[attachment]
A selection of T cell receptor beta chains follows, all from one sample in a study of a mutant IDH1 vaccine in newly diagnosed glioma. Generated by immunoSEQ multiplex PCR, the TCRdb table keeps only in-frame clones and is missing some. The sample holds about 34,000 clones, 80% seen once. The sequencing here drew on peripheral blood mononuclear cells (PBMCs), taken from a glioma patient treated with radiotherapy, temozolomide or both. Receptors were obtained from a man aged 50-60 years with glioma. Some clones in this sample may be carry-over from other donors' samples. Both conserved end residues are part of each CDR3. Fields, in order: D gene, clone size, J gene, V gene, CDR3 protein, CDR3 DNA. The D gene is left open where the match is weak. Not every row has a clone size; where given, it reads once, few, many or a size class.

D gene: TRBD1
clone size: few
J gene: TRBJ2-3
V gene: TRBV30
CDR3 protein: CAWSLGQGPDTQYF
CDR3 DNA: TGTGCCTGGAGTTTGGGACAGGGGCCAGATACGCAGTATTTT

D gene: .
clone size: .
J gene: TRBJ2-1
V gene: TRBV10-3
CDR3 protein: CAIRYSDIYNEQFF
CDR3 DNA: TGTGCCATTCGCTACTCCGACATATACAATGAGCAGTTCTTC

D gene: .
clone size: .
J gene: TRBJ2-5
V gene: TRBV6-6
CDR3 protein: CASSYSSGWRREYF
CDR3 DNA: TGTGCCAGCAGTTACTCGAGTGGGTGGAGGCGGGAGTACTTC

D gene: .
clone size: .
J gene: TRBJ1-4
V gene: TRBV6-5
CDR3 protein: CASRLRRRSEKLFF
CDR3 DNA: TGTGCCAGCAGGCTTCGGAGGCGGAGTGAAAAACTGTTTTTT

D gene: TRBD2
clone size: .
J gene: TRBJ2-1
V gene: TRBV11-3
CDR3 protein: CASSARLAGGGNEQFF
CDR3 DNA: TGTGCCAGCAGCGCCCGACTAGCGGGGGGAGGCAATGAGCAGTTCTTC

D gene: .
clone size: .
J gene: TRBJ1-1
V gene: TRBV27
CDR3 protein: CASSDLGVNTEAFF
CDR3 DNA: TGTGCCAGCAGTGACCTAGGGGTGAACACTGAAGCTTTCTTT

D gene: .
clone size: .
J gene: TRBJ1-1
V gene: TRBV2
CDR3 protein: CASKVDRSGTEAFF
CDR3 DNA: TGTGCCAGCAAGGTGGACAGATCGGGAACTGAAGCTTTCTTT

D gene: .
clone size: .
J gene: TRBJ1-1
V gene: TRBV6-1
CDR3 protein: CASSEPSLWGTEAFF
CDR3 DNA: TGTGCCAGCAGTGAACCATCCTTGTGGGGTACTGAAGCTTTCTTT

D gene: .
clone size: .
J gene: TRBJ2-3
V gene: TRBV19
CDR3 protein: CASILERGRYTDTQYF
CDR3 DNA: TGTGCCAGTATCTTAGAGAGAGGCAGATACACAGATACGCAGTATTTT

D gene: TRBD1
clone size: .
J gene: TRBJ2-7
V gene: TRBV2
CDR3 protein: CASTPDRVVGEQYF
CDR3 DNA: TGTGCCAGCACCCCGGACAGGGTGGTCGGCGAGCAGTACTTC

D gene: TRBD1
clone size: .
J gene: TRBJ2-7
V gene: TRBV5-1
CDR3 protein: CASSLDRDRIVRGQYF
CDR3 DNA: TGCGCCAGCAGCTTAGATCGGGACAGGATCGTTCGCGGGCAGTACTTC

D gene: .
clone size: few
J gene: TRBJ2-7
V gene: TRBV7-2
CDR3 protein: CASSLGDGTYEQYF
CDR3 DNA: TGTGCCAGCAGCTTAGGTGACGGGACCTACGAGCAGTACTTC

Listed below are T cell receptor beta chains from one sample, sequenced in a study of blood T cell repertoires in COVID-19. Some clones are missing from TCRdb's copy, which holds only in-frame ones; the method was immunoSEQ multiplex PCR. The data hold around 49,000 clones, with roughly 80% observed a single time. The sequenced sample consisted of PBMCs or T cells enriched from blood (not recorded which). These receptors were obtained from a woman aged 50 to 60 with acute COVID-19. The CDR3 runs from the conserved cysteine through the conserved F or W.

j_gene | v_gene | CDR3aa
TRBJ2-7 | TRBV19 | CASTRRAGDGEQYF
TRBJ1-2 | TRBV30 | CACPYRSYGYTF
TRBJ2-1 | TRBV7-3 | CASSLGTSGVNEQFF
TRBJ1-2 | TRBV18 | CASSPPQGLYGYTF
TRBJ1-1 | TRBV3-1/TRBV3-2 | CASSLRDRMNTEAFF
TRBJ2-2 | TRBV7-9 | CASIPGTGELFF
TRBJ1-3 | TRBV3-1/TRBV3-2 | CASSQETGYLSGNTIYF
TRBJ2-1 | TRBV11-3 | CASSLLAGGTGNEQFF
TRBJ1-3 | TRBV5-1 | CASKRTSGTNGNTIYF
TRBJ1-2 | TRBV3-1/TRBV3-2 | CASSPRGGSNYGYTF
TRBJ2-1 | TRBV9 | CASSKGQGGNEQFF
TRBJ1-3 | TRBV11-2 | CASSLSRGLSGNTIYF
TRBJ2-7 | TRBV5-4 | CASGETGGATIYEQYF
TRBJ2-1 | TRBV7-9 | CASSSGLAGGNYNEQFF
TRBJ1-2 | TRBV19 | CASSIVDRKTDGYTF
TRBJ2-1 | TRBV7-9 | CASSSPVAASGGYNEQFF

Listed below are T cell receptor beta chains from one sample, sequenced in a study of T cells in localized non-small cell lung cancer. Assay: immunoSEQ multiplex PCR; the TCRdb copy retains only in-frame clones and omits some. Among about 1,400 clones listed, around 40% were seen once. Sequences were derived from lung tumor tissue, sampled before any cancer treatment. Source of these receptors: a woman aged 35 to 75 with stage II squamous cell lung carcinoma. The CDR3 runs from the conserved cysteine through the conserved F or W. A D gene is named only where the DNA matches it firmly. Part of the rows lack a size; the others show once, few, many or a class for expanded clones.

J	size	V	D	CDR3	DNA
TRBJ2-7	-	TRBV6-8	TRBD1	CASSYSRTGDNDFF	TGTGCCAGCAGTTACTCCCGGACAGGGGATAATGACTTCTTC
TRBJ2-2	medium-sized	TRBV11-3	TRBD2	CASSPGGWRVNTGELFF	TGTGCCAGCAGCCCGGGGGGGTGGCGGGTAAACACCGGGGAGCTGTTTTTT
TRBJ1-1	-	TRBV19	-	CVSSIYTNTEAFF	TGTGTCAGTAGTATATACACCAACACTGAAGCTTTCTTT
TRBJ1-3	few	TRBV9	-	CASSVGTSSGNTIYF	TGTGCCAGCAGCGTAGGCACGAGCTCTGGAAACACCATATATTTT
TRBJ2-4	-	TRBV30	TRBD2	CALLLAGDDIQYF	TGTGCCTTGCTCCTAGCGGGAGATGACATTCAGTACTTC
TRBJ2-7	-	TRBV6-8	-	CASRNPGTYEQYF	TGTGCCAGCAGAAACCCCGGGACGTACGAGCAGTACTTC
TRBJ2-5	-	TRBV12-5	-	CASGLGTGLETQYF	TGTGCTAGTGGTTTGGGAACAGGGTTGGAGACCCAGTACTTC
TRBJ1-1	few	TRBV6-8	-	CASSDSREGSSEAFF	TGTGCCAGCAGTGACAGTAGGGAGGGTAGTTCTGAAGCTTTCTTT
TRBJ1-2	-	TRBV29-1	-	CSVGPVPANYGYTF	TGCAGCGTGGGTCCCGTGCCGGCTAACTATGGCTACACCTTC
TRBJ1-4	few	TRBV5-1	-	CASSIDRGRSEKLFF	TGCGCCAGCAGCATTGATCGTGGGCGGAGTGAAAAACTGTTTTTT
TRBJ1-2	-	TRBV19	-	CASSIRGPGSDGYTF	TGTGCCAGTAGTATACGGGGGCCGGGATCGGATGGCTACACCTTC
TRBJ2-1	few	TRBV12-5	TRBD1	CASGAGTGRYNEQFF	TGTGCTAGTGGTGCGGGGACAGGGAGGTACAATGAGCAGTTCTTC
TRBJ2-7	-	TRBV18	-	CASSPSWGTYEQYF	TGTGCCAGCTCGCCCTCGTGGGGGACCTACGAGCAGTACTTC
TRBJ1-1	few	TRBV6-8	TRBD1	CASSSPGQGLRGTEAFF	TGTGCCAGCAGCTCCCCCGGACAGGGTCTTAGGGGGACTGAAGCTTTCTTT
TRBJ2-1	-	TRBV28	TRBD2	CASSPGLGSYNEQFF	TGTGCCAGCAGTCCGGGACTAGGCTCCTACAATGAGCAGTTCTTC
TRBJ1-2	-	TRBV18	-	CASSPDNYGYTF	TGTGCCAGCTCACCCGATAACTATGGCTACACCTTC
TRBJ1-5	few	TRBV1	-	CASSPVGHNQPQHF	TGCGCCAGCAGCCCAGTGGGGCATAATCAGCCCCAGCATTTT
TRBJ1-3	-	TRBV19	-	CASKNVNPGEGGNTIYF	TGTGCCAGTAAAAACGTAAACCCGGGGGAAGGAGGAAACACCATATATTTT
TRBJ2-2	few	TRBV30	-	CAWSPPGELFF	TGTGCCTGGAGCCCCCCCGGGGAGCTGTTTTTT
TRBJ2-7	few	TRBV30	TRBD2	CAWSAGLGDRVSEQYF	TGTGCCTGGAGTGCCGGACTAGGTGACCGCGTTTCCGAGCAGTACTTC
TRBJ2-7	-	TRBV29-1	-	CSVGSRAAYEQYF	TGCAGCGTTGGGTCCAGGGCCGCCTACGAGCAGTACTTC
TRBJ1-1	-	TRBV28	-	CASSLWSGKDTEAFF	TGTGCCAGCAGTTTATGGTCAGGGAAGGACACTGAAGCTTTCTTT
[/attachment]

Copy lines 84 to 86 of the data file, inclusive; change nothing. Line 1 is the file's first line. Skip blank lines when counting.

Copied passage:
TRBJ1-3 | TRBV5-1 | CASKRTSGTNGNTIYF
TRBJ1-2 | TRBV3-1/TRBV3-2 | CASSPRGGSNYGYTF
TRBJ2-1 | TRBV9 | CASSKGQGGNEQFF